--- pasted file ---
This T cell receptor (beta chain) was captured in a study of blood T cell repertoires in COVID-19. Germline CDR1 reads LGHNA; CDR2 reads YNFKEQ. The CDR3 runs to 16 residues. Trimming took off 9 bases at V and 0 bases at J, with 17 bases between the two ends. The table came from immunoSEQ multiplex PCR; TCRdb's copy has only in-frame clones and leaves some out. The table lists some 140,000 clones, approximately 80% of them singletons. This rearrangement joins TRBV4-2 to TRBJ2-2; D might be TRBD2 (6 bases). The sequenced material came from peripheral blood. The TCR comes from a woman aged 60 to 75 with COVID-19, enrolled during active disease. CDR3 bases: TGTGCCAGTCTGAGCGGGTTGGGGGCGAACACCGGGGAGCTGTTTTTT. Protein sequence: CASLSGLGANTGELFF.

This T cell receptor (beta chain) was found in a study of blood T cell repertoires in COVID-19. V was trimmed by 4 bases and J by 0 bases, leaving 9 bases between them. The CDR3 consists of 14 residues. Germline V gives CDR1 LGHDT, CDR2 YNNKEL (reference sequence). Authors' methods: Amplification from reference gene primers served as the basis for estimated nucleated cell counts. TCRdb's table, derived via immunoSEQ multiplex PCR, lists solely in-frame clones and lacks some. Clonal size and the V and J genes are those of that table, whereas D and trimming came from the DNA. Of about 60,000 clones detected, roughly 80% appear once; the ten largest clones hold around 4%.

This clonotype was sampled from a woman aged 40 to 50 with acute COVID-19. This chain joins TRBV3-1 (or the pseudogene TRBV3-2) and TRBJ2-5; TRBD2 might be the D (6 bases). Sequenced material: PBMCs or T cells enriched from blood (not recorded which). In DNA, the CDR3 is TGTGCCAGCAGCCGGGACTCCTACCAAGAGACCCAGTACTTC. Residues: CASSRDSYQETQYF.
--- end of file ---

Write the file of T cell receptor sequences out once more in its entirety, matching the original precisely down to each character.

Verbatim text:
This T cell receptor (beta chain) was captured in a study of blood T cell repertoires in COVID-19. Germline CDR1 reads LGHNA; CDR2 reads YNFKEQ. The CDR3 runs to 16 residues. Trimming took off 9 bases at V and 0 bases at J, with 17 bases between the two ends. The table came from immunoSEQ multiplex PCR; TCRdb's copy has only in-frame clones and leaves some out. The table lists some 140,000 clones, approximately 80% of them singletons. This rearrangement joins TRBV4-2 to TRBJ2-2; D might be TRBD2 (6 bases). The sequenced material came from peripheral blood. The TCR comes from a woman aged 60 to 75 with COVID-19, enrolled during active disease. CDR3 bases: TGTGCCAGTCTGAGCGGGTTGGGGGCGAACACCGGGGAGCTGTTTTTT. Protein sequence: CASLSGLGANTGELFF.

This T cell receptor (beta chain) was found in a study of blood T cell repertoires in COVID-19. V was trimmed by 4 bases and J by 0 bases, leaving 9 bases between them. The CDR3 consists of 14 residues. Germline V gives CDR1 LGHDT, CDR2 YNNKEL (reference sequence). Authors' methods: Amplification from reference gene primers served as the basis for estimated nucleated cell counts. TCRdb's table, derived via immunoSEQ multiplex PCR, lists solely in-frame clones and lacks some. Clonal size and the V and J genes are those of that table, whereas D and trimming came from the DNA. Of about 60,000 clones detected, roughly 80% appear once; the ten largest clones hold around 4%.

This clonotype was sampled from a woman aged 40 to 50 with acute COVID-19. This chain joins TRBV3-1 (or the pseudogene TRBV3-2) and TRBJ2-5; TRBD2 might be the D (6 bases). Sequenced material: PBMCs or T cells enriched from blood (not recorded which). In DNA, the CDR3 is TGTGCCAGCAGCCGGGACTCCTACCAAGAGACCCAGTACTTC. Residues: CASSRDSYQETQYF.